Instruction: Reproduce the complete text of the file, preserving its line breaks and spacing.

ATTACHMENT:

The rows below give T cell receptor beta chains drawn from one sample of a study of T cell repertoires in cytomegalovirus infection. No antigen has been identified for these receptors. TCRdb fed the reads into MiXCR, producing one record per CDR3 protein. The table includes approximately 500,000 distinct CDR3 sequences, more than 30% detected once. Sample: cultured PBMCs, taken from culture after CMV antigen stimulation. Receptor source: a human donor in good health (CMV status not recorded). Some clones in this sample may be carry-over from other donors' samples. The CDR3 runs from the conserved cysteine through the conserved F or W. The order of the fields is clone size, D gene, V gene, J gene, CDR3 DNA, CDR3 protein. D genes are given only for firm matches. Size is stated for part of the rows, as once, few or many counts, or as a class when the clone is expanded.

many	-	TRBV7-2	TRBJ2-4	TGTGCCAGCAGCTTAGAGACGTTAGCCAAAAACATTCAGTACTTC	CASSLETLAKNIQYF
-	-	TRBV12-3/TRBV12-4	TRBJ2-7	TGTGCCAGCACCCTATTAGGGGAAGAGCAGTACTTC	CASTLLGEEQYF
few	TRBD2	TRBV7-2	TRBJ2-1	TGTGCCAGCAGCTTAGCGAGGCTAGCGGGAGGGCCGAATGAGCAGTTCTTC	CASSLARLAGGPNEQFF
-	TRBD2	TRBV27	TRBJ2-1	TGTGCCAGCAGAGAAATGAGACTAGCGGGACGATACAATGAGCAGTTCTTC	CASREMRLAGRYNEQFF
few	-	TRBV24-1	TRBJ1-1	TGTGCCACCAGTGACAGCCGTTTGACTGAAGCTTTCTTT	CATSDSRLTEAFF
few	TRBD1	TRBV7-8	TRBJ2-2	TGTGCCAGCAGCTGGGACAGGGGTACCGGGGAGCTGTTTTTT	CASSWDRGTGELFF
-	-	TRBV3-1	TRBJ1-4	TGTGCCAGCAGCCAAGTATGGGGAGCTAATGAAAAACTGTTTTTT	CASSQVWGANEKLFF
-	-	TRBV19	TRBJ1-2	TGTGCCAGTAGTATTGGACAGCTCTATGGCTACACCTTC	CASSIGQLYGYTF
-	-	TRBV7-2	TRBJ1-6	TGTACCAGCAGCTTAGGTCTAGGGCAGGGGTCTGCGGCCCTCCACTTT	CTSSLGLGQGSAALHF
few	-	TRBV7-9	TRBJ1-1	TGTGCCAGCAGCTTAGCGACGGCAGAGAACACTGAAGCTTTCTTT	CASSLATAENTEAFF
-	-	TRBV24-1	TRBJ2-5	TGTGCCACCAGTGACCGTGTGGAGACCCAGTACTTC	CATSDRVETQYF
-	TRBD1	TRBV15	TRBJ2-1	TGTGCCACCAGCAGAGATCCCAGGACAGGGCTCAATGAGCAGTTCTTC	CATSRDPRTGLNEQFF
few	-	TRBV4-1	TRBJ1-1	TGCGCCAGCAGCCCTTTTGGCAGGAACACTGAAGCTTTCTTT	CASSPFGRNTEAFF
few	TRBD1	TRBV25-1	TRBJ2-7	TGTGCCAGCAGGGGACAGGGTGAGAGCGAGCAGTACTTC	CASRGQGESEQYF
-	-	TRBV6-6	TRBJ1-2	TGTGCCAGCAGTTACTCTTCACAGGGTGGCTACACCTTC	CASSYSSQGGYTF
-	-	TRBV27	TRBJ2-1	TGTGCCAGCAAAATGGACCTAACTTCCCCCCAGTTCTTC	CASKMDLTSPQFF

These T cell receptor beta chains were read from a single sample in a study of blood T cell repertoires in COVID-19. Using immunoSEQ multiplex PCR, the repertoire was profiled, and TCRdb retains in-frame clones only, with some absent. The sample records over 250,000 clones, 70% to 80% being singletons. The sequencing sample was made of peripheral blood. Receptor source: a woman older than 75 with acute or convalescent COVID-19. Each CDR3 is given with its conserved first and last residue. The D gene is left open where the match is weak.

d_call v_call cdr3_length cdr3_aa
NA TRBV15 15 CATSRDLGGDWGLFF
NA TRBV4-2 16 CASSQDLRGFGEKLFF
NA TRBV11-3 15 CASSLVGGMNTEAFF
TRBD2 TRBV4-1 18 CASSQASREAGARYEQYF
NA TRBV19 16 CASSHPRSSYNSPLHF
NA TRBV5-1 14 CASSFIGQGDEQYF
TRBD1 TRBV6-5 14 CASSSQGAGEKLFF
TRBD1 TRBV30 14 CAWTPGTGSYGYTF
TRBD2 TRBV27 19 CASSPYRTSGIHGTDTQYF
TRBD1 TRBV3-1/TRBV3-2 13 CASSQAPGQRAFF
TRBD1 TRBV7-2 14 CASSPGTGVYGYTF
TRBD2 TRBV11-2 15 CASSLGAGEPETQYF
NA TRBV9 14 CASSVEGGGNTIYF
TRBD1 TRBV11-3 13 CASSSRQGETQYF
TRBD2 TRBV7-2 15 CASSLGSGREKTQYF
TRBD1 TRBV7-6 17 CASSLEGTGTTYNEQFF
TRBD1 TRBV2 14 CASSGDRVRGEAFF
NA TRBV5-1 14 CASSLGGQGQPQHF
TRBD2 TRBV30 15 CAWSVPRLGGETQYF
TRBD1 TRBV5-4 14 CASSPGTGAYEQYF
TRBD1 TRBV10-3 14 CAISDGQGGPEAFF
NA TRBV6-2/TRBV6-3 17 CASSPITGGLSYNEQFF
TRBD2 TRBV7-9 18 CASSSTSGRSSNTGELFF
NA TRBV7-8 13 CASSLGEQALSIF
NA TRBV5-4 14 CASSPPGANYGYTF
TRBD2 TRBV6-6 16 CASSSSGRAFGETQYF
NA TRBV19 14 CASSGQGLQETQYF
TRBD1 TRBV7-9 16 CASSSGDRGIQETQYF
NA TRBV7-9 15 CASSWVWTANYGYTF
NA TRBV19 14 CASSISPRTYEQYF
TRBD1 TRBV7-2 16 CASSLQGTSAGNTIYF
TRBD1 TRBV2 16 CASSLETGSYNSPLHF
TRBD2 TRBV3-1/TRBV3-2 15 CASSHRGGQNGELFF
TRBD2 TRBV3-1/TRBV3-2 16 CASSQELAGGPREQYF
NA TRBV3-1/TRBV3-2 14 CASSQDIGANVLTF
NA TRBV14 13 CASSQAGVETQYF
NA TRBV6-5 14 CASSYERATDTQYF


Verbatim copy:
The rows below give T cell receptor beta chains drawn from one sample of a study of T cell repertoires in cytomegalovirus infection. No antigen has been identified for these receptors. TCRdb fed the reads into MiXCR, producing one record per CDR3 protein. The table includes approximately 500,000 distinct CDR3 sequences, more than 30% detected once. Sample: cultured PBMCs, taken from culture after CMV antigen stimulation. Receptor source: a human donor in good health (CMV status not recorded). Some clones in this sample may be carry-over from other donors' samples. The CDR3 runs from the conserved cysteine through the conserved F or W. The order of the fields is clone size, D gene, V gene, J gene, CDR3 DNA, CDR3 protein. D genes are given only for firm matches. Size is stated for part of the rows, as once, few or many counts, or as a class when the clone is expanded.

many	-	TRBV7-2	TRBJ2-4	TGTGCCAGCAGCTTAGAGACGTTAGCCAAAAACATTCAGTACTTC	CASSLETLAKNIQYF
-	-	TRBV12-3/TRBV12-4	TRBJ2-7	TGTGCCAGCACCCTATTAGGGGAAGAGCAGTACTTC	CASTLLGEEQYF
few	TRBD2	TRBV7-2	TRBJ2-1	TGTGCCAGCAGCTTAGCGAGGCTAGCGGGAGGGCCGAATGAGCAGTTCTTC	CASSLARLAGGPNEQFF
-	TRBD2	TRBV27	TRBJ2-1	TGTGCCAGCAGAGAAATGAGACTAGCGGGACGATACAATGAGCAGTTCTTC	CASREMRLAGRYNEQFF
few	-	TRBV24-1	TRBJ1-1	TGTGCCACCAGTGACAGCCGTTTGACTGAAGCTTTCTTT	CATSDSRLTEAFF
few	TRBD1	TRBV7-8	TRBJ2-2	TGTGCCAGCAGCTGGGACAGGGGTACCGGGGAGCTGTTTTTT	CASSWDRGTGELFF
-	-	TRBV3-1	TRBJ1-4	TGTGCCAGCAGCCAAGTATGGGGAGCTAATGAAAAACTGTTTTTT	CASSQVWGANEKLFF
-	-	TRBV19	TRBJ1-2	TGTGCCAGTAGTATTGGACAGCTCTATGGCTACACCTTC	CASSIGQLYGYTF
-	-	TRBV7-2	TRBJ1-6	TGTACCAGCAGCTTAGGTCTAGGGCAGGGGTCTGCGGCCCTCCACTTT	CTSSLGLGQGSAALHF
few	-	TRBV7-9	TRBJ1-1	TGTGCCAGCAGCTTAGCGACGGCAGAGAACACTGAAGCTTTCTTT	CASSLATAENTEAFF
-	-	TRBV24-1	TRBJ2-5	TGTGCCACCAGTGACCGTGTGGAGACCCAGTACTTC	CATSDRVETQYF
-	TRBD1	TRBV15	TRBJ2-1	TGTGCCACCAGCAGAGATCCCAGGACAGGGCTCAATGAGCAGTTCTTC	CATSRDPRTGLNEQFF
few	-	TRBV4-1	TRBJ1-1	TGCGCCAGCAGCCCTTTTGGCAGGAACACTGAAGCTTTCTTT	CASSPFGRNTEAFF
few	TRBD1	TRBV25-1	TRBJ2-7	TGTGCCAGCAGGGGACAGGGTGAGAGCGAGCAGTACTTC	CASRGQGESEQYF
-	-	TRBV6-6	TRBJ1-2	TGTGCCAGCAGTTACTCTTCACAGGGTGGCTACACCTTC	CASSYSSQGGYTF
-	-	TRBV27	TRBJ2-1	TGTGCCAGCAAAATGGACCTAACTTCCCCCCAGTTCTTC	CASKMDLTSPQFF

These T cell receptor beta chains were read from a single sample in a study of blood T cell repertoires in COVID-19. Using immunoSEQ multiplex PCR, the repertoire was profiled, and TCRdb retains in-frame clones only, with some absent. The sample records over 250,000 clones, 70% to 80% being singletons. The sequencing sample was made of peripheral blood. Receptor source: a woman older than 75 with acute or convalescent COVID-19. Each CDR3 is given with its conserved first and last residue. The D gene is left open where the match is weak.

d_call v_call cdr3_length cdr3_aa
NA TRBV15 15 CATSRDLGGDWGLFF
NA TRBV4-2 16 CASSQDLRGFGEKLFF
NA TRBV11-3 15 CASSLVGGMNTEAFF
TRBD2 TRBV4-1 18 CASSQASREAGARYEQYF
NA TRBV19 16 CASSHPRSSYNSPLHF
NA TRBV5-1 14 CASSFIGQGDEQYF
TRBD1 TRBV6-5 14 CASSSQGAGEKLFF
TRBD1 TRBV30 14 CAWTPGTGSYGYTF
TRBD2 TRBV27 19 CASSPYRTSGIHGTDTQYF
TRBD1 TRBV3-1/TRBV3-2 13 CASSQAPGQRAFF
TRBD1 TRBV7-2 14 CASSPGTGVYGYTF
TRBD2 TRBV11-2 15 CASSLGAGEPETQYF
NA TRBV9 14 CASSVEGGGNTIYF
TRBD1 TRBV11-3 13 CASSSRQGETQYF
TRBD2 TRBV7-2 15 CASSLGSGREKTQYF
TRBD1 TRBV7-6 17 CASSLEGTGTTYNEQFF
TRBD1 TRBV2 14 CASSGDRVRGEAFF
NA TRBV5-1 14 CASSLGGQGQPQHF
TRBD2 TRBV30 15 CAWSVPRLGGETQYF
TRBD1 TRBV5-4 14 CASSPGTGAYEQYF
TRBD1 TRBV10-3 14 CAISDGQGGPEAFF
NA TRBV6-2/TRBV6-3 17 CASSPITGGLSYNEQFF
TRBD2 TRBV7-9 18 CASSSTSGRSSNTGELFF
NA TRBV7-8 13 CASSLGEQALSIF
NA TRBV5-4 14 CASSPPGANYGYTF
TRBD2 TRBV6-6 16 CASSSSGRAFGETQYF
NA TRBV19 14 CASSGQGLQETQYF
TRBD1 TRBV7-9 16 CASSSGDRGIQETQYF
NA TRBV7-9 15 CASSWVWTANYGYTF
NA TRBV19 14 CASSISPRTYEQYF
TRBD1 TRBV7-2 16 CASSLQGTSAGNTIYF
TRBD1 TRBV2 16 CASSLETGSYNSPLHF
TRBD2 TRBV3-1/TRBV3-2 15 CASSHRGGQNGELFF
TRBD2 TRBV3-1/TRBV3-2 16 CASSQELAGGPREQYF
NA TRBV3-1/TRBV3-2 14 CASSQDIGANVLTF
NA TRBV14 13 CASSQAGVETQYF
NA TRBV6-5 14 CASSYERATDTQYF